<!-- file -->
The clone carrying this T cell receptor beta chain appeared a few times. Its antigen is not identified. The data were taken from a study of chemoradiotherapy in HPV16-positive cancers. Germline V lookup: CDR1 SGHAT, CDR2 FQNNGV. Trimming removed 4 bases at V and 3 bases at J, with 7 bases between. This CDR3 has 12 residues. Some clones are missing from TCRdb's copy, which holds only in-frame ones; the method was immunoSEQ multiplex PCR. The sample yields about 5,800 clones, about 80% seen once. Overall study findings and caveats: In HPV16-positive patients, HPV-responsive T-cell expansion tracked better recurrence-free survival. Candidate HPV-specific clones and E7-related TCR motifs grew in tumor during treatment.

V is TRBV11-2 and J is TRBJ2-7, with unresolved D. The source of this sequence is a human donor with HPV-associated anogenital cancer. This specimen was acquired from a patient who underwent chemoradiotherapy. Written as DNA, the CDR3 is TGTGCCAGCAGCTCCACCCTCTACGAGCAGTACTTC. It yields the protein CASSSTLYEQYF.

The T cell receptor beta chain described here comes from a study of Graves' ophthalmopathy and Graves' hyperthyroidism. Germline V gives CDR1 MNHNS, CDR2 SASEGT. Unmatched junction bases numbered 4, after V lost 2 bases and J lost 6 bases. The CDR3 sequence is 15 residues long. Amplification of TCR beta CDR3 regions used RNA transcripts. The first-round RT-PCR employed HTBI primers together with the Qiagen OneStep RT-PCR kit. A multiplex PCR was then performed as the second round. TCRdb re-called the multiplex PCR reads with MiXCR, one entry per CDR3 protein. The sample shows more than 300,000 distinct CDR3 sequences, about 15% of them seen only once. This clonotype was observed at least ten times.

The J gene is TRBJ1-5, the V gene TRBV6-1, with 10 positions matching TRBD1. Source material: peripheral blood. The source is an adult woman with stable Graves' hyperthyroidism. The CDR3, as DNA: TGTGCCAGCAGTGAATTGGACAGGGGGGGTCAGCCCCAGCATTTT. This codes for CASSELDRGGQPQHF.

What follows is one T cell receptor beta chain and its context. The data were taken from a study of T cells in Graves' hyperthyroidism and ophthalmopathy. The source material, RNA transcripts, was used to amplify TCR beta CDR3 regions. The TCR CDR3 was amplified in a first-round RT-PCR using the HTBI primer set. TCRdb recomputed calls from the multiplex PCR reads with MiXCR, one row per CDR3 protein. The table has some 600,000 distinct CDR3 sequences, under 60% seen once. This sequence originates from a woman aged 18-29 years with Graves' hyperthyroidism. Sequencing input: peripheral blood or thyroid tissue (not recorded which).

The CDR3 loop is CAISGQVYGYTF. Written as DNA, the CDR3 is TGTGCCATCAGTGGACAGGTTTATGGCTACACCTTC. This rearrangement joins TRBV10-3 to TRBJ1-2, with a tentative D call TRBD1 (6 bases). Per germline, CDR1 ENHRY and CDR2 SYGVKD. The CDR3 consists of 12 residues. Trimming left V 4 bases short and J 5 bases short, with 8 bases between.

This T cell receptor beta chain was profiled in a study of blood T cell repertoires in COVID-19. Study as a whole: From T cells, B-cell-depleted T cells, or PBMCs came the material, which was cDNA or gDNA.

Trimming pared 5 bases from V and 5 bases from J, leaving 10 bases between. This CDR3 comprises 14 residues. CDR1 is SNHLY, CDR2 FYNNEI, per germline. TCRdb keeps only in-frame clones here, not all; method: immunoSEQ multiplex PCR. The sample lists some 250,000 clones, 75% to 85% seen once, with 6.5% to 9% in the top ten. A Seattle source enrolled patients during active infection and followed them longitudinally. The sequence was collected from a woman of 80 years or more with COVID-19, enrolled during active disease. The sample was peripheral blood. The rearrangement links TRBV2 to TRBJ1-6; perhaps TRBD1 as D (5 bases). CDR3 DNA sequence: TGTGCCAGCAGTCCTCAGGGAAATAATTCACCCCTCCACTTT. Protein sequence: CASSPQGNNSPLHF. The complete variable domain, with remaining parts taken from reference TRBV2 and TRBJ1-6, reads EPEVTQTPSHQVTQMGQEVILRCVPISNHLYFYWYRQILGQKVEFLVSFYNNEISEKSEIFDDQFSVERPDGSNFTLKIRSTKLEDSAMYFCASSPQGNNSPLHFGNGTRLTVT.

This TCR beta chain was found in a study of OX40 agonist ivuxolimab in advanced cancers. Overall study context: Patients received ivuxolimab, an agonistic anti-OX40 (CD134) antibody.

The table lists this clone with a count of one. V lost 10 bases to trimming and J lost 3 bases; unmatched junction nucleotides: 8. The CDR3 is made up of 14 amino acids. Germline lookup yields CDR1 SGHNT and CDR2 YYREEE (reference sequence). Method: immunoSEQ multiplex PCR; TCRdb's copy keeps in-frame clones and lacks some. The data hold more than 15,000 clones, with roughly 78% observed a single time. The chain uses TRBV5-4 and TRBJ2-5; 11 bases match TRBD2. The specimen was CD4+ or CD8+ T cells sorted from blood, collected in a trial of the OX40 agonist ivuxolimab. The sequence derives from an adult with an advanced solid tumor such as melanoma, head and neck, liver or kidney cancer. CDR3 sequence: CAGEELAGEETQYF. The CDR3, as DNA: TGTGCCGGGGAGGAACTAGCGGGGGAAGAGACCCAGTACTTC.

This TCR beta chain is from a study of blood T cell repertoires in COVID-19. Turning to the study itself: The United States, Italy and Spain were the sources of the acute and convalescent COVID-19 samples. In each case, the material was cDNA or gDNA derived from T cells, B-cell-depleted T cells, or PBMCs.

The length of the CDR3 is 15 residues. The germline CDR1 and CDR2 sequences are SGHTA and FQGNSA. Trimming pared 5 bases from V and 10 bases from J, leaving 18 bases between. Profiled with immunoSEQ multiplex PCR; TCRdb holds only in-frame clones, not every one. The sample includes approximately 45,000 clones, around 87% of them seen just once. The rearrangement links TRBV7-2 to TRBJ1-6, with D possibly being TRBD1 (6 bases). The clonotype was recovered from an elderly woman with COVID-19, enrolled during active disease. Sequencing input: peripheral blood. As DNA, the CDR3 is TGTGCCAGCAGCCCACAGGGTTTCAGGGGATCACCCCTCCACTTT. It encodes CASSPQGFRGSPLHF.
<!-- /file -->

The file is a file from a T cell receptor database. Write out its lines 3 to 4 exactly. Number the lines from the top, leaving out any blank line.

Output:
The T cell receptor beta chain described here comes from a study of Graves' ophthalmopathy and Graves' hyperthyroidism. Germline V gives CDR1 MNHNS, CDR2 SASEGT. Unmatched junction bases numbered 4, after V lost 2 bases and J lost 6 bases. The CDR3 sequence is 15 residues long. Amplification of TCR beta CDR3 regions used RNA transcripts. The first-round RT-PCR employed HTBI primers together with the Qiagen OneStep RT-PCR kit. A multiplex PCR was then performed as the second round. TCRdb re-called the multiplex PCR reads with MiXCR, one entry per CDR3 protein. The sample shows more than 300,000 distinct CDR3 sequences, about 15% of them seen only once. This clonotype was observed at least ten times.

The J gene is TRBJ1-5, the V gene TRBV6-1, with 10 positions matching TRBD1. Source material: peripheral blood. The source is an adult woman with stable Graves' hyperthyroidism. The CDR3, as DNA: TGTGCCAGCAGTGAATTGGACAGGGGGGGTCAGCCCCAGCATTTT. This codes for CASSELDRGGQPQHF.